Federer’s play against Murray in the first two sets and nine games was impeccable. Murray didn’t reach a break point on the Federer serve and looked lost as to what to do to turn things around. However, Roger suffered a little hiccup in the tenth game where his first service percentage dipped a bit, Murray stepped up to take full advantage, and Federer failed to serve for the match at 5-4, and failed to convert two match points in the tiebreak to lose the third set. However, it was also encouraging for him to recover from that setback to come back and win the fourth. He changed tactics, and made the match more of a physical effort, extending Murray’s service games, one of them to 10 deuce points, and it paid off as Murray visibly tired as the set wore on. In Murray’s defense, he came into the Australian Open with only two tour matches since he left the tour for back surgery just after the 2013 US Open. He had a very easy first four rounds, facing nobody in the Top 25, and was simply not ready for as tough and determined an opponent as Federer.
Rafael Nadal has come through, albeit not quite as smoothly. Though his initial draw looked tough, it opened up a bit. Bernard Tomic suffered an injury early in their first round match and retired after one set. Then the next top seed in Nadal’s quarter, Juan Martin del Potro, lost to Roberto Bautista Agut in the second round. Nadal’s third round opponent, No. 25, Gael Monfils, didn’t play well at all. Nadal’s fourth round and quarterfinal were rather tight affairs, with Nishikori losing in two tiebreaks and 7-5. In the quarterfinal, Nadal was hampered by a bandage for a blister on his palm, but he played just well enough to win in four sets, winning two tiebreaks, and was fortunate to win the one in the third set where Dimitrov sailed a easy set point long. Dimitrov couldn’t recover after that. Nadal did not look comfortable in the match, hitting many balls short, and was errant with his usually dependable forehand.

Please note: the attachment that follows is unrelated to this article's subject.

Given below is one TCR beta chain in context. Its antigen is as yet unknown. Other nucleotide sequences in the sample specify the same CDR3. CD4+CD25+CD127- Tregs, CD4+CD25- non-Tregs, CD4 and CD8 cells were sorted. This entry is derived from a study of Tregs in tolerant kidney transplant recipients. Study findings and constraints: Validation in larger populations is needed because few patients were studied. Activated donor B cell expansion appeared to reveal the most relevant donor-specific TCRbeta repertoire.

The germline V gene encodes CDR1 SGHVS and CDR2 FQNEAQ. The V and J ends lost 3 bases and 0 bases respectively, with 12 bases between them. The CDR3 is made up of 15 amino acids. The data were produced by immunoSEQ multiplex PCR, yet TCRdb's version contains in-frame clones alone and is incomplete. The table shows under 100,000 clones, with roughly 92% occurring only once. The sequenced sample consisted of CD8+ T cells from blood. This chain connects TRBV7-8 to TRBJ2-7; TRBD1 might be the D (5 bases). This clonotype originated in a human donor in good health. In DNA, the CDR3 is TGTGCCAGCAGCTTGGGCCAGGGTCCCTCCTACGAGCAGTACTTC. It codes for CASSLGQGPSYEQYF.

One looks forward to their 33rd meeting on Friday. Roger will need to continue to play at the excellent level he displayed in the Tsonga and Murray matches to have a good chance. Has he left his old 2013 form totally behind and brought in a new outlook via his new coach, Stefan Edberg? Rafa will have to improve his level from his last match and when he meets Roger, he usually does. Will he be able to contend with the new, more aggressive Roger? Weather may be a factor as Friday’s forecast calls for relatively cool and rainy conditions during the day, though the rain may be over by the time they play. In any case, the tennis world awaits the latest chapter in their long history. Some things don’t change. But whomever wins will have to face a new player in the final in this new year. One hopes that more new and exciting results await in 2014. May the best players win.